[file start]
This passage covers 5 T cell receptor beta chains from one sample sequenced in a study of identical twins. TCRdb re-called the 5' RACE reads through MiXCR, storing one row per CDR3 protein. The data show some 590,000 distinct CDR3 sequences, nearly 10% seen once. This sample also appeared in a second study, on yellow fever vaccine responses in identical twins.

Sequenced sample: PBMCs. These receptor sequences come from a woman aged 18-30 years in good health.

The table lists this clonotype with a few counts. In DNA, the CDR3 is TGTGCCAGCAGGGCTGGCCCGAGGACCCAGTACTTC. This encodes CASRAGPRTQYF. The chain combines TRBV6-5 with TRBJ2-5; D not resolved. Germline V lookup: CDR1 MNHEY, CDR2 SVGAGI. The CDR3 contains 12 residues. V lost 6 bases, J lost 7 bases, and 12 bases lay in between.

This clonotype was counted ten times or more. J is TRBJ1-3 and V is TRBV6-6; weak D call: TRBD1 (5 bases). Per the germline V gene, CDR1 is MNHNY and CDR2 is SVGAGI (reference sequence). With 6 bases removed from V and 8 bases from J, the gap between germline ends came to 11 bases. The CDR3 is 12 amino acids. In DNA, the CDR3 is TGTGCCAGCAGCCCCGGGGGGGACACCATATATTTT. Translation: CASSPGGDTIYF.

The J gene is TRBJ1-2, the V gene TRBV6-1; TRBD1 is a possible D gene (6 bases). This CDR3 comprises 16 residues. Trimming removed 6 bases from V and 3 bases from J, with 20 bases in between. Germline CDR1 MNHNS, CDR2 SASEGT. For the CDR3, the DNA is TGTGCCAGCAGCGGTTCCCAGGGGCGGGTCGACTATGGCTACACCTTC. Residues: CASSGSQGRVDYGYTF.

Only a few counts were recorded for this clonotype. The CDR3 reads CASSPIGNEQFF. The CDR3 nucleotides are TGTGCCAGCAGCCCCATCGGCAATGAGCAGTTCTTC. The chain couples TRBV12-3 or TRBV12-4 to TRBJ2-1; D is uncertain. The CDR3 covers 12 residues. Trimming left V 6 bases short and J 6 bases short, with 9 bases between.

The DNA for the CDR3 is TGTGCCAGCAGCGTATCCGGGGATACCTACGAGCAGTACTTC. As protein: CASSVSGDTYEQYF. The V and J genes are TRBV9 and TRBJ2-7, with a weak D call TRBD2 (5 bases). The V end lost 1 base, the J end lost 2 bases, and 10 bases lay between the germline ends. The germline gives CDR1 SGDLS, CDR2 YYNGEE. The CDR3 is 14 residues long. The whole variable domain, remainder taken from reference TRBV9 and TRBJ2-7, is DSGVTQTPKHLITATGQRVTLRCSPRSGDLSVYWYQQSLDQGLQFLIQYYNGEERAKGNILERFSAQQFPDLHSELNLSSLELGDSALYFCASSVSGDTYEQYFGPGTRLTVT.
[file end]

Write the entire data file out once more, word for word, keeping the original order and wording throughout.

This passage covers 5 T cell receptor beta chains from one sample sequenced in a study of identical twins. TCRdb re-called the 5' RACE reads through MiXCR, storing one row per CDR3 protein. The data show some 590,000 distinct CDR3 sequences, nearly 10% seen once. This sample also appeared in a second study, on yellow fever vaccine responses in identical twins.

Sequenced sample: PBMCs. These receptor sequences come from a woman aged 18-30 years in good health.

The table lists this clonotype with a few counts. In DNA, the CDR3 is TGTGCCAGCAGGGCTGGCCCGAGGACCCAGTACTTC. This encodes CASRAGPRTQYF. The chain combines TRBV6-5 with TRBJ2-5; D not resolved. Germline V lookup: CDR1 MNHEY, CDR2 SVGAGI. The CDR3 contains 12 residues. V lost 6 bases, J lost 7 bases, and 12 bases lay in between.

This clonotype was counted ten times or more. J is TRBJ1-3 and V is TRBV6-6; weak D call: TRBD1 (5 bases). Per the germline V gene, CDR1 is MNHNY and CDR2 is SVGAGI (reference sequence). With 6 bases removed from V and 8 bases from J, the gap between germline ends came to 11 bases. The CDR3 is 12 amino acids. In DNA, the CDR3 is TGTGCCAGCAGCCCCGGGGGGGACACCATATATTTT. Translation: CASSPGGDTIYF.

The J gene is TRBJ1-2, the V gene TRBV6-1; TRBD1 is a possible D gene (6 bases). This CDR3 comprises 16 residues. Trimming removed 6 bases from V and 3 bases from J, with 20 bases in between. Germline CDR1 MNHNS, CDR2 SASEGT. For the CDR3, the DNA is TGTGCCAGCAGCGGTTCCCAGGGGCGGGTCGACTATGGCTACACCTTC. Residues: CASSGSQGRVDYGYTF.

Only a few counts were recorded for this clonotype. The CDR3 reads CASSPIGNEQFF. The CDR3 nucleotides are TGTGCCAGCAGCCCCATCGGCAATGAGCAGTTCTTC. The chain couples TRBV12-3 or TRBV12-4 to TRBJ2-1; D is uncertain. The CDR3 covers 12 residues. Trimming left V 6 bases short and J 6 bases short, with 9 bases between.

The DNA for the CDR3 is TGTGCCAGCAGCGTATCCGGGGATACCTACGAGCAGTACTTC. As protein: CASSVSGDTYEQYF. The V and J genes are TRBV9 and TRBJ2-7, with a weak D call TRBD2 (5 bases). The V end lost 1 base, the J end lost 2 bases, and 10 bases lay between the germline ends. The germline gives CDR1 SGDLS, CDR2 YYNGEE. The CDR3 is 14 residues long. The whole variable domain, remainder taken from reference TRBV9 and TRBJ2-7, is DSGVTQTPKHLITATGQRVTLRCSPRSGDLSVYWYQQSLDQGLQFLIQYYNGEERAKGNILERFSAQQFPDLHSELNLSSLELGDSALYFCASSVSGDTYEQYFGPGTRLTVT.